Our Town - October 19 - October 20, 2018

Artios of Sugar Hill

 Director's Notes 

The story of Our Town is a long-favored and well-loved theatrical classic. It was a Pulitzer-Prize winning accomplishment back in 1938, and it’s writing and form has more than stood the test of time. Later in its long history, Our Town received multiple Drama Desk Awards and, eventually, a Tony Award for “Best Revival”. This show has been performed on stages ranging widely from professional, to collegiate, to community theatre, to high-schools around the world.


The show develops from a play-within-a-play format, consistently breaking through the theatrical “fourth wall”. It takes viewers a few scenes to adjust to the refreshing way the audience is included and is considered an active participant in the story’s unfolding. From the Stage Manager leading the audience through the happenings at Grover’s Corners, to the very design of the plotline itself, it is clear that writer Thornton Wilder wanted the audience to have a break in traditional play-going experiences during the play’s original era. Many modern works of theatre have drawn from Mr. Wilder’s expressions of storytelling and the details with which he paints the world he envisioned within the text and stage directions. He was truly a visionary in his own time, and that vision has rippled throughout the subsequent decades of fine arts.

At first glance, it’s contents may seem simplistic or uninspired to an overly impatient eye. For some, it may be easy to miss the remarkable layers of creativity and intent that are grafted into this work. For our students, taking the time to unpack this plot and then perform these characters well, took time and vision. They rose to that challenge with expert dedication and careful commitment. Our cast (and I along with them) truly hope that this story will bring you insight, clarity, inspiration, and depth of consideration.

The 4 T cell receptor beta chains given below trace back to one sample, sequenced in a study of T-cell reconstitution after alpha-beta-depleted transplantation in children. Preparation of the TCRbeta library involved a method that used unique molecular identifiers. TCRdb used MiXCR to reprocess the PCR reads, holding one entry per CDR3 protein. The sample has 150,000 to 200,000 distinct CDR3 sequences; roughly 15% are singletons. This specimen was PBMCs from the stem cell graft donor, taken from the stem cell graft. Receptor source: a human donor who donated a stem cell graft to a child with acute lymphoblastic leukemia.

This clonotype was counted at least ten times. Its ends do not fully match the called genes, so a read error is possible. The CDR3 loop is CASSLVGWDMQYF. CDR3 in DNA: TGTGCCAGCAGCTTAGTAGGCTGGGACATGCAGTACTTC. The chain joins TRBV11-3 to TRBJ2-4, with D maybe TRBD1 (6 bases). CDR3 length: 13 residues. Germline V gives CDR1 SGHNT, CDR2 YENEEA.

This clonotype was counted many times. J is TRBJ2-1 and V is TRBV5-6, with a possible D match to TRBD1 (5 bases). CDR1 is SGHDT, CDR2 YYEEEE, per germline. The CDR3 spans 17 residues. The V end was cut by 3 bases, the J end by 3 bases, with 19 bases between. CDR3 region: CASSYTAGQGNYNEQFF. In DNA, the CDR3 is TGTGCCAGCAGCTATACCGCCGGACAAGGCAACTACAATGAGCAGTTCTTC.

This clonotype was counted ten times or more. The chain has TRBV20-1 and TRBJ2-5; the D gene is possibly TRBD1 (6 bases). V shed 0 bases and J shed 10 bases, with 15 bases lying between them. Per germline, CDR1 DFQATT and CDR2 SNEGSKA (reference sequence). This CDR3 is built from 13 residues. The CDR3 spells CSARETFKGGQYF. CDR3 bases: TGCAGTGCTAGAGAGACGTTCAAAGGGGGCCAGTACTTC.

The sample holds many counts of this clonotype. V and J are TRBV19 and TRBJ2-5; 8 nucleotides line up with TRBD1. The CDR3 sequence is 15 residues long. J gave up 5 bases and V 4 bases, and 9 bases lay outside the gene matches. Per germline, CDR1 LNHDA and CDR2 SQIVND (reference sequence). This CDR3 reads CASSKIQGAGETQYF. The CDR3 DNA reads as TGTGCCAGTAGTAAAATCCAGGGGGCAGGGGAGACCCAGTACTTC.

The first Act is meant to peel back the initial curtain in an experience of examining life. Act II is designed to cause you to think further than you might have initially.


The third and closing Act is meant to lay the final layer of poignancy over the discoveries made along the way. Watch carefully, as it may not be until final moments that you realize what you missed. As this cast found itself laughing at the truly comedic moments of Our Town, challenged by the educational intricacies it presents, and collectively tearing up over it’s most tender moments, we found a bonding experience between its pages.


Our desire is to share that experience with you, our audience. We ask that you not merely watch as this play constructs and deconstructs before you, but to truly observe and be discerning of its profound messages regarding living and dying. It has been an honor to delve into truth, humanity, and critical thinking alongside these wonderful students.


Welcome to Grover’s Corners.

Jessie Sterner Legg

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